Socialism worldwide and nation-wide has demonstrated its tragic but undeniable inability to provide either freedom or progress to the toiling masses. Trying to use cooperatives to achieve socialist objectives in 1990 is a complete aberration. The overpowering majority of CCM members do not believe that cooperatives can be a vehicle for building socialism. They do not want socialism. We all know that, after a generation of Ujamaa, there are hardly any socialists left in Tanzania!

In his parting address to the nation Mwalimu reiterated the CCM’s commitment to building a socialist Tanzania ….’ (Family Mirror, October 16 – 31).

CROCODILE TEARS
‘It raises no eyebrows to hear of loads of cashewnuts stuck in Newala, tobacco in Igalula or coffee in Muleba. These, after all, are confined crops whose markets are out there over the deep blue sea. The sole agents are the bureaucratic laden state marketing boards.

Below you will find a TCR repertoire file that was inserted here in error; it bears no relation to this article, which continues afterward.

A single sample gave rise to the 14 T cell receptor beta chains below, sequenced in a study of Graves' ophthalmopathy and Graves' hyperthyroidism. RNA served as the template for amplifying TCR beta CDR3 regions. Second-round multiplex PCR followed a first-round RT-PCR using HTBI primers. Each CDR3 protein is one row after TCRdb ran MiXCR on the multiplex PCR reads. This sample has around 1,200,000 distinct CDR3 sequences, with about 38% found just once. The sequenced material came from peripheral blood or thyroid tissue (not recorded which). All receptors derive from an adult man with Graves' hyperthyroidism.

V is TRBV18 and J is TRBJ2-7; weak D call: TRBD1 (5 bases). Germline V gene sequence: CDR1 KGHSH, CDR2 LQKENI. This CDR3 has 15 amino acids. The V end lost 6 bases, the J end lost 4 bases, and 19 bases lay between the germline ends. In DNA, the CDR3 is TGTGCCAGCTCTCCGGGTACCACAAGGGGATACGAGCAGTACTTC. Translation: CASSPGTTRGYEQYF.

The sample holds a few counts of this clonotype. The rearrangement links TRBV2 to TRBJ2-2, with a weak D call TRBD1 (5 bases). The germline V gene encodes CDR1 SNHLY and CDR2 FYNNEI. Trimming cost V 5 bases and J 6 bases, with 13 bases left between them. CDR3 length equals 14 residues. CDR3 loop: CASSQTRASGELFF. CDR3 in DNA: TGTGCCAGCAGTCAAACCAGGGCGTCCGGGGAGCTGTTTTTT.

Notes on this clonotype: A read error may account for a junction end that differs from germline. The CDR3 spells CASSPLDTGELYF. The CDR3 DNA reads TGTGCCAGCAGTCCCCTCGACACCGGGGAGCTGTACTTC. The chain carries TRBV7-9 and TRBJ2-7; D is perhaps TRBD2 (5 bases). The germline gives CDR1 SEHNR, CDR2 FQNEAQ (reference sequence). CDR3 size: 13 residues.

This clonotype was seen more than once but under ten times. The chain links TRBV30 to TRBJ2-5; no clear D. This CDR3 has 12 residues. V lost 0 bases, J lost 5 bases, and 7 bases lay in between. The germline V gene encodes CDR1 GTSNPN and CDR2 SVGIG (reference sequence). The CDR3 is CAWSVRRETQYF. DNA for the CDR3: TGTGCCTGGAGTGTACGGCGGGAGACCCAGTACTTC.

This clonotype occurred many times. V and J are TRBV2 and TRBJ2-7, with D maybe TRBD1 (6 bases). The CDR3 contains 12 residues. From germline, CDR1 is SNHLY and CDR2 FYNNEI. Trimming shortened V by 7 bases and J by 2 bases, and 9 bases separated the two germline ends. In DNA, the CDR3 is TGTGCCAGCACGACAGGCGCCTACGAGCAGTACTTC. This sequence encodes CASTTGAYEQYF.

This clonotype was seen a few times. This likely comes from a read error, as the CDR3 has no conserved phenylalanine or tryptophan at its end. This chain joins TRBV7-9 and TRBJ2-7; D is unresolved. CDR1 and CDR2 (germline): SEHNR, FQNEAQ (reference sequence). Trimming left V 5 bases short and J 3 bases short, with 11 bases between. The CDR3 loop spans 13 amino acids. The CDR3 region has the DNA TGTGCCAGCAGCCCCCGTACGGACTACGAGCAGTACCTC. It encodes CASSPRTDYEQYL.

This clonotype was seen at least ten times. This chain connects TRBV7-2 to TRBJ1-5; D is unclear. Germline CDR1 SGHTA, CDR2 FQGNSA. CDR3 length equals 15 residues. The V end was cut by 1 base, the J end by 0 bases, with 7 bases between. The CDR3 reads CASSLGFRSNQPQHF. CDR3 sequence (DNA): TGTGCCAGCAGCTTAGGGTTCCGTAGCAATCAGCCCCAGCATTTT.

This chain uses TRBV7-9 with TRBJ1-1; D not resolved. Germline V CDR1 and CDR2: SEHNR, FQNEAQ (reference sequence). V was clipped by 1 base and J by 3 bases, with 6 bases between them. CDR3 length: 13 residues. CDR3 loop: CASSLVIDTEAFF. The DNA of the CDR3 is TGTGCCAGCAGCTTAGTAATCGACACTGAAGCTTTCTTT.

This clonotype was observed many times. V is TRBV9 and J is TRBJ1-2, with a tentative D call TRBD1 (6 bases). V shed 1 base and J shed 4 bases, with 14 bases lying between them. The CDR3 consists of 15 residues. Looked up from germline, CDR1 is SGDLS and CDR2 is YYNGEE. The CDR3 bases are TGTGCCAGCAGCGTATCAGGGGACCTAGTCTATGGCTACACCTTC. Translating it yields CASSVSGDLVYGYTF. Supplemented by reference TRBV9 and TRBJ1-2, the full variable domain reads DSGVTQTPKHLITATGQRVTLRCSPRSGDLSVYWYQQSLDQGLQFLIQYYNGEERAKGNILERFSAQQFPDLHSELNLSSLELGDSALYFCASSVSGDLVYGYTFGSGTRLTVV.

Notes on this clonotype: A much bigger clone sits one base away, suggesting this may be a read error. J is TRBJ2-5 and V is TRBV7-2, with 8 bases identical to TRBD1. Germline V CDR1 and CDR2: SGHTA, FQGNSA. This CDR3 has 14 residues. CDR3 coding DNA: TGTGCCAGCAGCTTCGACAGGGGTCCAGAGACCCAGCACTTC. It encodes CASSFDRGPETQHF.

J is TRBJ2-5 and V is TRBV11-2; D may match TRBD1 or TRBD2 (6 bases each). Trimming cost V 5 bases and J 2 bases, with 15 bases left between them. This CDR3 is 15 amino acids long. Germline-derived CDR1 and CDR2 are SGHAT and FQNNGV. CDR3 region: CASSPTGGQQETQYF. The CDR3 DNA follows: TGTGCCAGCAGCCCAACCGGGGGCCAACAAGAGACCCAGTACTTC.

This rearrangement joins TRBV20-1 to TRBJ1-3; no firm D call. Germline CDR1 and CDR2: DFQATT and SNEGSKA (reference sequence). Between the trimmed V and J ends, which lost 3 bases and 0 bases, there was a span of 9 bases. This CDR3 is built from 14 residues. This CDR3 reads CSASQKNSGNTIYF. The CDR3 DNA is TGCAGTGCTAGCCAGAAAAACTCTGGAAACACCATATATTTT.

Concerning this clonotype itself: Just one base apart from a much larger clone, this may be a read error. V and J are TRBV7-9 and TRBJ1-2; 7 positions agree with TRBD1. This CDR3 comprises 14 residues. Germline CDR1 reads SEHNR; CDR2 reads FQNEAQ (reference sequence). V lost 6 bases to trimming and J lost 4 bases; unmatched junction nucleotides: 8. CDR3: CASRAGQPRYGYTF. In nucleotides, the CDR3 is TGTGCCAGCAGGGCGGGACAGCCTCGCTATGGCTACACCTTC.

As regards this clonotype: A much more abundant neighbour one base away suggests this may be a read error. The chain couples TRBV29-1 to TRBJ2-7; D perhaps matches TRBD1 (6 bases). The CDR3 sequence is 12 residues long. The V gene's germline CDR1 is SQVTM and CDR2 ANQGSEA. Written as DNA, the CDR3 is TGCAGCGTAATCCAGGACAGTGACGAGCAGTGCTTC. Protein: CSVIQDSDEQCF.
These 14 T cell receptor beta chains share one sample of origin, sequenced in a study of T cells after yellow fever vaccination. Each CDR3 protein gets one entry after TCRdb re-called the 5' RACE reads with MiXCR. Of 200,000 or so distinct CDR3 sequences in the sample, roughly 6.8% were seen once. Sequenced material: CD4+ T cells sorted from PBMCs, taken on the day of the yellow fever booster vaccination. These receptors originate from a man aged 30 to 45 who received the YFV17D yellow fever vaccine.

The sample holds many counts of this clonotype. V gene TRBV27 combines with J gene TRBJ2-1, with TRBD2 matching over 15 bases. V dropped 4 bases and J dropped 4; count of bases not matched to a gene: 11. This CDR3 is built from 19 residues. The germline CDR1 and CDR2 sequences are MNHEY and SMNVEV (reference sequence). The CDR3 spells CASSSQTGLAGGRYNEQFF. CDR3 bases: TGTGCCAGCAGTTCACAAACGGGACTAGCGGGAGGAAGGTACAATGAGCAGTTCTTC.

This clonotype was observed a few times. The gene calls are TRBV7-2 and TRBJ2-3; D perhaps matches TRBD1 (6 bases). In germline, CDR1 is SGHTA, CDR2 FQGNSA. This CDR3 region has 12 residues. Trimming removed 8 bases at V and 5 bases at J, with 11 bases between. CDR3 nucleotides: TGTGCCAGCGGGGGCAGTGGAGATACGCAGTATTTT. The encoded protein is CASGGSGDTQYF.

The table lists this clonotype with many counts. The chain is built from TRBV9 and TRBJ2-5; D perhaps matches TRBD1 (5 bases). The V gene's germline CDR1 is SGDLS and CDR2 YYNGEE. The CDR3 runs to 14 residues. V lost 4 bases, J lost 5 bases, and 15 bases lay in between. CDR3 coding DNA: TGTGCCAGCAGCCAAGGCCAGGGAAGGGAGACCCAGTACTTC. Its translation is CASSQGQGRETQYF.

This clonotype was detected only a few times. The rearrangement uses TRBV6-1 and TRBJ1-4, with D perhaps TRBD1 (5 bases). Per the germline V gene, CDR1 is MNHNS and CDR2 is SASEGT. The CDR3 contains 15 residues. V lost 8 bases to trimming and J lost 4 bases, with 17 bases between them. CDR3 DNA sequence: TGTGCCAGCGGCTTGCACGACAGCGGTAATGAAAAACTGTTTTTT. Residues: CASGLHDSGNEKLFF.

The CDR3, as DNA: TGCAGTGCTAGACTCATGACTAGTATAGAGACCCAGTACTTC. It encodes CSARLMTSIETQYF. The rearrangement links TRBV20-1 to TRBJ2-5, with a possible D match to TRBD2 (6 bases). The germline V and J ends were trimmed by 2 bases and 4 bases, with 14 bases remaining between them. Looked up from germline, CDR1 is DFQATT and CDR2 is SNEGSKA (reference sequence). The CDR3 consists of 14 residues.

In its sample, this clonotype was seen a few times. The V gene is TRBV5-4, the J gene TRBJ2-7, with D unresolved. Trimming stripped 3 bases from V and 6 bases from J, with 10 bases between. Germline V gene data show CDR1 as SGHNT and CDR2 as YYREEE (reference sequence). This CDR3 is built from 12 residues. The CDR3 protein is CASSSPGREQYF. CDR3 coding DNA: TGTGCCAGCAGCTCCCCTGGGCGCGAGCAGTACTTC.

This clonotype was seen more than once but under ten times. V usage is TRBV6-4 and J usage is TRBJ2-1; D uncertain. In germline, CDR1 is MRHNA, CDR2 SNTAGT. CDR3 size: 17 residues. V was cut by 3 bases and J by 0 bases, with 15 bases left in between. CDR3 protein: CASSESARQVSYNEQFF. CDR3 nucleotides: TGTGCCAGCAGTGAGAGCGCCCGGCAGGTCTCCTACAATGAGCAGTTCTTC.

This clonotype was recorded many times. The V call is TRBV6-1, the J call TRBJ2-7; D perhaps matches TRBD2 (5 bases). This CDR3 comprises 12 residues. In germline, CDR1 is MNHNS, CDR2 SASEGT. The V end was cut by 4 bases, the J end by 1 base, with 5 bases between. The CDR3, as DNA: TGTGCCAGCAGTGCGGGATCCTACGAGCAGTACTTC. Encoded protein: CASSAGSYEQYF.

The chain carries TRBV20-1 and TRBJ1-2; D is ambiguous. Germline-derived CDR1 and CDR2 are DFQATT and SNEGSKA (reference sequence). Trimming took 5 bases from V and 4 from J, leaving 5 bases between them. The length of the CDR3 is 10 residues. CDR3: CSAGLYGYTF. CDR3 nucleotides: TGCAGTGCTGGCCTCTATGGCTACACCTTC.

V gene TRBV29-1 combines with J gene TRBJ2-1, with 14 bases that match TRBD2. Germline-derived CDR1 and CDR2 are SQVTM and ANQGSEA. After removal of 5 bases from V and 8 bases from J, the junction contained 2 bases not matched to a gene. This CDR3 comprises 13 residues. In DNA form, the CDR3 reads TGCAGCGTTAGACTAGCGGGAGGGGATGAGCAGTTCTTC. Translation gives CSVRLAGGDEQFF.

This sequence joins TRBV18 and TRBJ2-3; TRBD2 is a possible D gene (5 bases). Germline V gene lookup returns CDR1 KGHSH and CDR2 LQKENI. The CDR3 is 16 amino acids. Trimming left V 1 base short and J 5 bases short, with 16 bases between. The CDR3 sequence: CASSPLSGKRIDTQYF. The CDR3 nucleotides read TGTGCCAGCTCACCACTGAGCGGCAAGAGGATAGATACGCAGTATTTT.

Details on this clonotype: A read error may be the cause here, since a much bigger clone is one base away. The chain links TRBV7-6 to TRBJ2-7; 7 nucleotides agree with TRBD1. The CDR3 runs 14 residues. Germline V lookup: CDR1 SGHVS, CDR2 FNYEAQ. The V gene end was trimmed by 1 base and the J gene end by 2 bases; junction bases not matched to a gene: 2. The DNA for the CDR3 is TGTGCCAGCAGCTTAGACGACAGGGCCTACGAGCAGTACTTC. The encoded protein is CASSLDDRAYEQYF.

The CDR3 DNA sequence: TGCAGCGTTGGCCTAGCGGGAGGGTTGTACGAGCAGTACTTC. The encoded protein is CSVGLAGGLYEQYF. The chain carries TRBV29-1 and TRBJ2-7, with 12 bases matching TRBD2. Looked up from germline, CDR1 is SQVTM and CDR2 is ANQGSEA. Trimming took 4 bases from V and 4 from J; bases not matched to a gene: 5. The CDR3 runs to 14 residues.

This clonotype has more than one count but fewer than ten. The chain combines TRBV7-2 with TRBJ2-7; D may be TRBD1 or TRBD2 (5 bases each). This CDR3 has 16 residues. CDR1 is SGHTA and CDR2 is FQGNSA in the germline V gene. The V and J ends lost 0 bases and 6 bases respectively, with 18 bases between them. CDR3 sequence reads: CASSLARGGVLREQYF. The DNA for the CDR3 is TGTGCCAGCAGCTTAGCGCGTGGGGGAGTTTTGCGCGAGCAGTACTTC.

But not when beans are said to be stuck in Karagwe, maize in Sumbawanga or paddy in Malampaka. All these are staple foods, with ready markets in all the major towns …. What is sad about it all is the mentality we have cultivated over the years. The farmers in their memoranda to visiting leaders always appeal to government to help with trucks, with wagons, with gunny bags, with markets.

Given market in formation, loans for trucks and cash from the banks, entrepreneurs from the villages and towns alike could haul and sell off all the surplus crops …

Crying out to the government to undertake every task in this era of trade liberalisation is like shedding crocodile tears.’ (Business Times October 19).

MROSO COMMISSION VINDICATES UNIVERSITY STUDENTS
‘The Commission, under the respected Judge J. A. Mroso, appointed to investigate the closure of the University of Dar es Salaam last May has at last submitted its report, and, together with a number of actions taken since the closure, it seems that the students have been largely vindicated while the government’s handling of the crisis has been heavily criticised ….